Many years ago as I greeted people following a Sunday morning service, one parishioner said to me, “You really gave it to them, preacher.” He didn’t say, “Your sermon was meaningful to me.” For him, what I said seemed to apply only to the others in the congregation, giving him a little lift in self-righteousness. I don’t remember what the sermon was about, but I haven’t forgotten that sometimes what we hear is used as evidence against others rather than applying the message to ourselves. I trust my intention was not to be in anyone’s face, but that is a reaction I got.
When we see something wrong in the world or in another person, it is easy to pull the self-righteousness stop by condemning the offender and patting ourselves on the back. Jesus was familiar with this attitude and warned his hearers about exalting themselves at the expense of others. In the parable of the Pharisee and the tax collector who went up to the temple to pray, the Pharisee extolled himself as one who was not a thief, rogue, adulterer, or even like the tax collector. “But the tax collector, standing far off, would not even look up to heaven, but was beating his breast and saying, ‘God, be merciful to me, a sinner!’” Jesus went on to say that “this man went down to his home justified rather than the other; for all who exalt themselves will be humbled, but all who humble themselves will be exalted. (Luke 18:9-14)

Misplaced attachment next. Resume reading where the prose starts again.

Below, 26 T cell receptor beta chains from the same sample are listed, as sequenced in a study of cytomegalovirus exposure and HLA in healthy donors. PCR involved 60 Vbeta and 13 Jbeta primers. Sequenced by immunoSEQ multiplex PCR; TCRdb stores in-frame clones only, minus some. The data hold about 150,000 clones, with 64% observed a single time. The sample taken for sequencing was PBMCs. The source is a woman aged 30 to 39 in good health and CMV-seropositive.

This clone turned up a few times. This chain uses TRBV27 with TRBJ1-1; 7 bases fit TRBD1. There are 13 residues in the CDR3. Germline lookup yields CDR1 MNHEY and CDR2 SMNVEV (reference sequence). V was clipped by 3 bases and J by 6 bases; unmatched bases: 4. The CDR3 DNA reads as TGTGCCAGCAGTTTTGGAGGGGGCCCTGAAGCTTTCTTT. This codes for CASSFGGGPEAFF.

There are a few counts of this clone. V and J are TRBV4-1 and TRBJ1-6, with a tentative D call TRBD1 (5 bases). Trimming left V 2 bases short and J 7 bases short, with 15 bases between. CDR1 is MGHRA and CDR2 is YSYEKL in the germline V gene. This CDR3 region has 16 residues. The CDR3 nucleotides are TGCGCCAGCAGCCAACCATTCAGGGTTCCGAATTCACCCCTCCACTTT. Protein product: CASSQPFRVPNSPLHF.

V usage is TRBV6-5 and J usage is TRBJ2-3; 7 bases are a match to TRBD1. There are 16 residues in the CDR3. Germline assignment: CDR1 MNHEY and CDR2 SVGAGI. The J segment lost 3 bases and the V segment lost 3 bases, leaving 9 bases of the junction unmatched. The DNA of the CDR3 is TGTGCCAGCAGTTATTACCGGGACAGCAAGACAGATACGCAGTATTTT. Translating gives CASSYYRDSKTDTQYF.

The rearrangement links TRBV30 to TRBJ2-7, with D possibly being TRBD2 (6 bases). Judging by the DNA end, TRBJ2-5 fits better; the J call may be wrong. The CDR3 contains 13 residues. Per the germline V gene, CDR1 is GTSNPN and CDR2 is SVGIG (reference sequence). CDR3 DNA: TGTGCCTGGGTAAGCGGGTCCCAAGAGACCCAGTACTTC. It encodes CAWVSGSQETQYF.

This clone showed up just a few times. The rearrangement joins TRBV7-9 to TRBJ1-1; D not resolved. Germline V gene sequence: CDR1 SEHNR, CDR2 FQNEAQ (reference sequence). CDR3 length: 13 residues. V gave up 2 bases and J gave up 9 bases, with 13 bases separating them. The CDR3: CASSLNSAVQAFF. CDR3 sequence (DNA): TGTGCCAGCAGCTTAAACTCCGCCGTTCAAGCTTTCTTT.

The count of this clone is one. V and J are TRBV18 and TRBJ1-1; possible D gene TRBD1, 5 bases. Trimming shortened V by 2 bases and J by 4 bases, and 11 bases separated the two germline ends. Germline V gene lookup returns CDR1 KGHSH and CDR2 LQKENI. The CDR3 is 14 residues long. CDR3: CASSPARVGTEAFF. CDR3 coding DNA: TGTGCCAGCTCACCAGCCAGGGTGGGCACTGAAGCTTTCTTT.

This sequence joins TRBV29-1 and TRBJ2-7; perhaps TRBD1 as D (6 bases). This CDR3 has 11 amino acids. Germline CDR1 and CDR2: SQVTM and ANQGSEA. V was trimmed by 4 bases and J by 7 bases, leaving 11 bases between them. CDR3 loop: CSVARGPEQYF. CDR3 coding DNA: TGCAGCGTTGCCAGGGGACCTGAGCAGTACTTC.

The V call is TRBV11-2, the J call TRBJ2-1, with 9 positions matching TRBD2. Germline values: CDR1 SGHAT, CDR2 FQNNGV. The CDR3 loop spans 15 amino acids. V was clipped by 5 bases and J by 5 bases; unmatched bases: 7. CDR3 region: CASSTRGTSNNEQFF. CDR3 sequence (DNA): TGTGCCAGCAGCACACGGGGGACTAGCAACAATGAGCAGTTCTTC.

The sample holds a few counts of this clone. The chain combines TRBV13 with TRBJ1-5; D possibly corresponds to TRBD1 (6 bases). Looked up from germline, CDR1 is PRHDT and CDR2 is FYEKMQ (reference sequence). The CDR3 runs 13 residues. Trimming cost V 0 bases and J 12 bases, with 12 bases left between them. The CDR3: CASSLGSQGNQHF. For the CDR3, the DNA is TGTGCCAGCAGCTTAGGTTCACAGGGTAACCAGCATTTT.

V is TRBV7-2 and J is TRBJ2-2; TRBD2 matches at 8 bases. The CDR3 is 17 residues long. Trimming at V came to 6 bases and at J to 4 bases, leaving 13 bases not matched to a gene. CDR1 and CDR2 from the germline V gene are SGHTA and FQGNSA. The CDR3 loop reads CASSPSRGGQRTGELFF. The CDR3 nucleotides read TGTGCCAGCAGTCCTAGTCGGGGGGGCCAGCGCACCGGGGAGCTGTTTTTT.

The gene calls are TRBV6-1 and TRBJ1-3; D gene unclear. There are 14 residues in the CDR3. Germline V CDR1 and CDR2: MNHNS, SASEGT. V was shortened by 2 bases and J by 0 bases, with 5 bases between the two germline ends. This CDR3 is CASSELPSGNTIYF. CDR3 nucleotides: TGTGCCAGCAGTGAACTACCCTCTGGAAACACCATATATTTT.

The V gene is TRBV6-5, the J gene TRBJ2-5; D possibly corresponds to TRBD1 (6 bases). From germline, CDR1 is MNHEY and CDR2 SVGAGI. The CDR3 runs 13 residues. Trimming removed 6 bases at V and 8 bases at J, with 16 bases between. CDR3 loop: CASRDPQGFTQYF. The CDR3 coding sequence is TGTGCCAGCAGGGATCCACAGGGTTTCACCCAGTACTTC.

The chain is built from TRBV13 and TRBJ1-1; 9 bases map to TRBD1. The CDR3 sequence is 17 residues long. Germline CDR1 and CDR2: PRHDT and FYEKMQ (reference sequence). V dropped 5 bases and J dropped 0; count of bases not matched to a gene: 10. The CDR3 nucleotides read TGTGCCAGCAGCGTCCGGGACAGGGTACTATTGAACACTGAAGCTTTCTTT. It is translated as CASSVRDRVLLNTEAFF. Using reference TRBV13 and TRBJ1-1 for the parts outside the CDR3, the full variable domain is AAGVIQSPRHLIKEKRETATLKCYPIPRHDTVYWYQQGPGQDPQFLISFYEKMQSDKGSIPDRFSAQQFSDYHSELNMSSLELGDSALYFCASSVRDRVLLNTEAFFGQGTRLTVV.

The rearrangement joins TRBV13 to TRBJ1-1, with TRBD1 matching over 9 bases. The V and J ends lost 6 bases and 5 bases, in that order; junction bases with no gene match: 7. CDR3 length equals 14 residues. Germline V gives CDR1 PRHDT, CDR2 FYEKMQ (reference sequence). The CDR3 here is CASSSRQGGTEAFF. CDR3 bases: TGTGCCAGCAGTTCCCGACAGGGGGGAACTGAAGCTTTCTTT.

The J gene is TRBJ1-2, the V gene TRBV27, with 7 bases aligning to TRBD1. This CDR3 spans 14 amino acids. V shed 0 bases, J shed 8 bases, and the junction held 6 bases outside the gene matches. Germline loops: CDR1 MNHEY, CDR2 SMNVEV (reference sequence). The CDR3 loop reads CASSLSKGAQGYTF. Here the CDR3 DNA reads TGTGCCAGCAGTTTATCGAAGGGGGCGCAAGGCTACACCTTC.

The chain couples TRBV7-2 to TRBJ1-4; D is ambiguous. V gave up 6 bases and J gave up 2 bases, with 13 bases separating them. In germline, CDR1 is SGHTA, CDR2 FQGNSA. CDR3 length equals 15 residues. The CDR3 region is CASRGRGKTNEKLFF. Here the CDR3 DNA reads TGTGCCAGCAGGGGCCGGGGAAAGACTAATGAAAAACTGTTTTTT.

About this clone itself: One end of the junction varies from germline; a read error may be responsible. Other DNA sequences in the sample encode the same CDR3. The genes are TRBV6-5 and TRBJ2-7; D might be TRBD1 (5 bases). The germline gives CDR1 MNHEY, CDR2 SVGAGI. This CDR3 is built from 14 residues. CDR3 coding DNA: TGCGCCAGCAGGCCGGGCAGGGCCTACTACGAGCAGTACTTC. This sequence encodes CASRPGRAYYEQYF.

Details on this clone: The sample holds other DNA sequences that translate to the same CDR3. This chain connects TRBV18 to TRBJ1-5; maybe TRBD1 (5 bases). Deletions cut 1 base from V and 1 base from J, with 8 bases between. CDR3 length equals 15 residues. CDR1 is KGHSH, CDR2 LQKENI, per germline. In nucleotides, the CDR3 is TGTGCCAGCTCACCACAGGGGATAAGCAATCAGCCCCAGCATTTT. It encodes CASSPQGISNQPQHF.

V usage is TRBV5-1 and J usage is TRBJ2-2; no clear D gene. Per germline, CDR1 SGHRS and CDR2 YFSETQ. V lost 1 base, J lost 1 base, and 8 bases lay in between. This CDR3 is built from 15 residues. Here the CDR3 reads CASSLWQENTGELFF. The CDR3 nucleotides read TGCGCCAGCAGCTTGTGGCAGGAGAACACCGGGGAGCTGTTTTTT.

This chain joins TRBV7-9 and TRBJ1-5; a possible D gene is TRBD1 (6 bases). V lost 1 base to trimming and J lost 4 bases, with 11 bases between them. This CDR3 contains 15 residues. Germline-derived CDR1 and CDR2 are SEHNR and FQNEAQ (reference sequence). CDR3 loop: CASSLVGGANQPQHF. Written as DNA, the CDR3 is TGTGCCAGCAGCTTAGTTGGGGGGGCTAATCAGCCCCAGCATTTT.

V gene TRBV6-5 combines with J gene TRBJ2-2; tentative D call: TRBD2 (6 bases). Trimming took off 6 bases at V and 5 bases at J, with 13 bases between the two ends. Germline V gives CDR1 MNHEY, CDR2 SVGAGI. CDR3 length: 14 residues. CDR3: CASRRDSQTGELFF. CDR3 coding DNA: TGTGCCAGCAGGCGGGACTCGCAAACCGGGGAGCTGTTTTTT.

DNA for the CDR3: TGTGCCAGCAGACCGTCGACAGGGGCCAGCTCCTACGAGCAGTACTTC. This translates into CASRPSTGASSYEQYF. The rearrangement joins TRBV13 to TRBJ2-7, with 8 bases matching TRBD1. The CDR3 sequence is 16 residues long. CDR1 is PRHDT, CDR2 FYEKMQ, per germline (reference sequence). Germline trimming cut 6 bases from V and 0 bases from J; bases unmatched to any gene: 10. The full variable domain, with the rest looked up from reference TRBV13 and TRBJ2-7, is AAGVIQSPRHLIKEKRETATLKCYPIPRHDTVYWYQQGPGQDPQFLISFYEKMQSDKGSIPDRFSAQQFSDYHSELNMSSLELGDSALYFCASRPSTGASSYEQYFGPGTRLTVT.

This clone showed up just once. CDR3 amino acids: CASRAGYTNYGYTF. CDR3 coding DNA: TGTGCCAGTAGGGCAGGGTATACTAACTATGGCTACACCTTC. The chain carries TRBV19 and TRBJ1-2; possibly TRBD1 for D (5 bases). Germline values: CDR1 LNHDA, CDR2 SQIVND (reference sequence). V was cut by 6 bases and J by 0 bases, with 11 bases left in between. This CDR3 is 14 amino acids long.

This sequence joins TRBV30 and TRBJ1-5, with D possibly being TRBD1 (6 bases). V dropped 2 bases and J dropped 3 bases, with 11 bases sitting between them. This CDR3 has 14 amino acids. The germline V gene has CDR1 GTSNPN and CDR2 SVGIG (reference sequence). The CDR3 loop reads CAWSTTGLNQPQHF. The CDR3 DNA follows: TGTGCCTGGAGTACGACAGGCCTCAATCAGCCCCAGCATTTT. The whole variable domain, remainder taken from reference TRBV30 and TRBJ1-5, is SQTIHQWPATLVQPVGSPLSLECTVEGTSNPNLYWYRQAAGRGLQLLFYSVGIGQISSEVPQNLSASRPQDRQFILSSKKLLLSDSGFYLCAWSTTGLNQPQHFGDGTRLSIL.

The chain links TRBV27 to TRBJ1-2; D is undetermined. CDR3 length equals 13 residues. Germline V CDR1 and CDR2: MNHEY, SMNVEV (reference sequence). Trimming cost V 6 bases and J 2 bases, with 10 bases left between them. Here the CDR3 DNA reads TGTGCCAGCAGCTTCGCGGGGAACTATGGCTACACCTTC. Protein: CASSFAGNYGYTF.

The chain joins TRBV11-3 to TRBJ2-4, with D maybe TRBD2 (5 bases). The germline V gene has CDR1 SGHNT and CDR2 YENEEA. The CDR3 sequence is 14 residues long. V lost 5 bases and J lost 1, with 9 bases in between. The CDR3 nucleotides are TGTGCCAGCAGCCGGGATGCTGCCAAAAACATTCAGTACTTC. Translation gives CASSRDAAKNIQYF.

Like the Pharisee, enthusiastic evangelists sometimes fall into this accusatory trap. Instead of proclaiming “good news” with humility, there can be an “in your face” approach to the proclamation that turns off the audience and only makes the preacher feel good that he really “gave it to them.” My experience many years ago is a warning to keep myself in the company of sinners. In being compassionate to myself I am more likely to be compassionate to others.